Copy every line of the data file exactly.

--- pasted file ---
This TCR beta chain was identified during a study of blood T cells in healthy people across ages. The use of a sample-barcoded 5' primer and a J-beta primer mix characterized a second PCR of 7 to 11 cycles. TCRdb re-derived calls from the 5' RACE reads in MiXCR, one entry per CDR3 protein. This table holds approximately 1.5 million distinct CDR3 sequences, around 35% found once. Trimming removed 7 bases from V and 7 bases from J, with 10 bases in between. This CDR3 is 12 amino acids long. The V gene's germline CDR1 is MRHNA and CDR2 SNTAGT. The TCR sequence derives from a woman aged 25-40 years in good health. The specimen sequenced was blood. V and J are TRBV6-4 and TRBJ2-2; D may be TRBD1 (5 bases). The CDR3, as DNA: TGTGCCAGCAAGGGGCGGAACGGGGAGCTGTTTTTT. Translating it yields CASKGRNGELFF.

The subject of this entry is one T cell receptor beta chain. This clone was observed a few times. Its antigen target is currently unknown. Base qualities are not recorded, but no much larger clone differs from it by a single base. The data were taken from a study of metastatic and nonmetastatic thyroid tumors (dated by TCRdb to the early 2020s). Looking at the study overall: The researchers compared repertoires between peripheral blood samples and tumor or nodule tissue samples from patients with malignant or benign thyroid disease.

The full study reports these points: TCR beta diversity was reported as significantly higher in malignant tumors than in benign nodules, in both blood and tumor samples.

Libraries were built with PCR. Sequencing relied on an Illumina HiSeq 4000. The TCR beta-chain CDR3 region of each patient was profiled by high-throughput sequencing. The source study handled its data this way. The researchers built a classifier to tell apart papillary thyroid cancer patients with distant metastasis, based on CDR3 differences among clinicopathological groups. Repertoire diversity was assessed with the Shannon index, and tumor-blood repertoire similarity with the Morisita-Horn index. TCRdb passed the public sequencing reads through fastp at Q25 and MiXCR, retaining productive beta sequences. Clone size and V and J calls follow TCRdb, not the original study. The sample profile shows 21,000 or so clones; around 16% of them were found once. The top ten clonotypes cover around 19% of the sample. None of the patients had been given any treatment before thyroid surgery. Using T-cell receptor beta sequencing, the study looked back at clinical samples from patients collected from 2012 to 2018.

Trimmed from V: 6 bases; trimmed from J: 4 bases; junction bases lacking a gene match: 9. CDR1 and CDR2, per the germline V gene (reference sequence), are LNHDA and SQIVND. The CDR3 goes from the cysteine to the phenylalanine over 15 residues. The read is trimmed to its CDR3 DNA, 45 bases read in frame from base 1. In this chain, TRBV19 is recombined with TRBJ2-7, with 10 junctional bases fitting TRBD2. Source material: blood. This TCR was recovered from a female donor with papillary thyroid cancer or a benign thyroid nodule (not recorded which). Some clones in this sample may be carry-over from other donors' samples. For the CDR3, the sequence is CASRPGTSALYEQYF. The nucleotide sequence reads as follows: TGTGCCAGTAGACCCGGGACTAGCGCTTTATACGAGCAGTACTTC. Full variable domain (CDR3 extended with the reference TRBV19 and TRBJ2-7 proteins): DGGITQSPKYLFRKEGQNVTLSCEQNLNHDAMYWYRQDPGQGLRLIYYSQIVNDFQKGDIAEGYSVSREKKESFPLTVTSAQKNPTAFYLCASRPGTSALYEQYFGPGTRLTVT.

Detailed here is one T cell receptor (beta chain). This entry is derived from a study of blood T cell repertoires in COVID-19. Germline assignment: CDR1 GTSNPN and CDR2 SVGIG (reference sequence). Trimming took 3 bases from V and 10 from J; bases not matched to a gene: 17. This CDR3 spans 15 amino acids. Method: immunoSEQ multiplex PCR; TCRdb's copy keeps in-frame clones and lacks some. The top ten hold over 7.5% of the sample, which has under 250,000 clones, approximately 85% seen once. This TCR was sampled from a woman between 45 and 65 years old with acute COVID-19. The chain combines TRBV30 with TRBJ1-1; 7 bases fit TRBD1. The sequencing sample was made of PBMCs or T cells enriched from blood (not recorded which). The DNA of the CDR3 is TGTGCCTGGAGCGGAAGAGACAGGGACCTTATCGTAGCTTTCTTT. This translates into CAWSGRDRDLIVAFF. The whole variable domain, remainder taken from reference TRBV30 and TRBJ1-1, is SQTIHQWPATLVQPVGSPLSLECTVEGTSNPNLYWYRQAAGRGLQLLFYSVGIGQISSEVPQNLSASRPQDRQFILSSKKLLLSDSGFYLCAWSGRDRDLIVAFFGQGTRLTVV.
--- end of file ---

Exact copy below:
This TCR beta chain was identified during a study of blood T cells in healthy people across ages. The use of a sample-barcoded 5' primer and a J-beta primer mix characterized a second PCR of 7 to 11 cycles. TCRdb re-derived calls from the 5' RACE reads in MiXCR, one entry per CDR3 protein. This table holds approximately 1.5 million distinct CDR3 sequences, around 35% found once. Trimming removed 7 bases from V and 7 bases from J, with 10 bases in between. This CDR3 is 12 amino acids long. The V gene's germline CDR1 is MRHNA and CDR2 SNTAGT. The TCR sequence derives from a woman aged 25-40 years in good health. The specimen sequenced was blood. V and J are TRBV6-4 and TRBJ2-2; D may be TRBD1 (5 bases). The CDR3, as DNA: TGTGCCAGCAAGGGGCGGAACGGGGAGCTGTTTTTT. Translating it yields CASKGRNGELFF.

The subject of this entry is one T cell receptor beta chain. This clone was observed a few times. Its antigen target is currently unknown. Base qualities are not recorded, but no much larger clone differs from it by a single base. The data were taken from a study of metastatic and nonmetastatic thyroid tumors (dated by TCRdb to the early 2020s). Looking at the study overall: The researchers compared repertoires between peripheral blood samples and tumor or nodule tissue samples from patients with malignant or benign thyroid disease.

The full study reports these points: TCR beta diversity was reported as significantly higher in malignant tumors than in benign nodules, in both blood and tumor samples.

Libraries were built with PCR. Sequencing relied on an Illumina HiSeq 4000. The TCR beta-chain CDR3 region of each patient was profiled by high-throughput sequencing. The source study handled its data this way. The researchers built a classifier to tell apart papillary thyroid cancer patients with distant metastasis, based on CDR3 differences among clinicopathological groups. Repertoire diversity was assessed with the Shannon index, and tumor-blood repertoire similarity with the Morisita-Horn index. TCRdb passed the public sequencing reads through fastp at Q25 and MiXCR, retaining productive beta sequences. Clone size and V and J calls follow TCRdb, not the original study. The sample profile shows 21,000 or so clones; around 16% of them were found once. The top ten clonotypes cover around 19% of the sample. None of the patients had been given any treatment before thyroid surgery. Using T-cell receptor beta sequencing, the study looked back at clinical samples from patients collected from 2012 to 2018.

Trimmed from V: 6 bases; trimmed from J: 4 bases; junction bases lacking a gene match: 9. CDR1 and CDR2, per the germline V gene (reference sequence), are LNHDA and SQIVND. The CDR3 goes from the cysteine to the phenylalanine over 15 residues. The read is trimmed to its CDR3 DNA, 45 bases read in frame from base 1. In this chain, TRBV19 is recombined with TRBJ2-7, with 10 junctional bases fitting TRBD2. Source material: blood. This TCR was recovered from a female donor with papillary thyroid cancer or a benign thyroid nodule (not recorded which). Some clones in this sample may be carry-over from other donors' samples. For the CDR3, the sequence is CASRPGTSALYEQYF. The nucleotide sequence reads as follows: TGTGCCAGTAGACCCGGGACTAGCGCTTTATACGAGCAGTACTTC. Full variable domain (CDR3 extended with the reference TRBV19 and TRBJ2-7 proteins): DGGITQSPKYLFRKEGQNVTLSCEQNLNHDAMYWYRQDPGQGLRLIYYSQIVNDFQKGDIAEGYSVSREKKESFPLTVTSAQKNPTAFYLCASRPGTSALYEQYFGPGTRLTVT.

Detailed here is one T cell receptor (beta chain). This entry is derived from a study of blood T cell repertoires in COVID-19. Germline assignment: CDR1 GTSNPN and CDR2 SVGIG (reference sequence). Trimming took 3 bases from V and 10 from J; bases not matched to a gene: 17. This CDR3 spans 15 amino acids. Method: immunoSEQ multiplex PCR; TCRdb's copy keeps in-frame clones and lacks some. The top ten hold over 7.5% of the sample, which has under 250,000 clones, approximately 85% seen once. This TCR was sampled from a woman between 45 and 65 years old with acute COVID-19. The chain combines TRBV30 with TRBJ1-1; 7 bases fit TRBD1. The sequencing sample was made of PBMCs or T cells enriched from blood (not recorded which). The DNA of the CDR3 is TGTGCCTGGAGCGGAAGAGACAGGGACCTTATCGTAGCTTTCTTT. This translates into CAWSGRDRDLIVAFF. The whole variable domain, remainder taken from reference TRBV30 and TRBJ1-1, is SQTIHQWPATLVQPVGSPLSLECTVEGTSNPNLYWYRQAAGRGLQLLFYSVGIGQISSEVPQNLSASRPQDRQFILSSKKLLLSDSGFYLCAWSGRDRDLIVAFFGQGTRLTVV.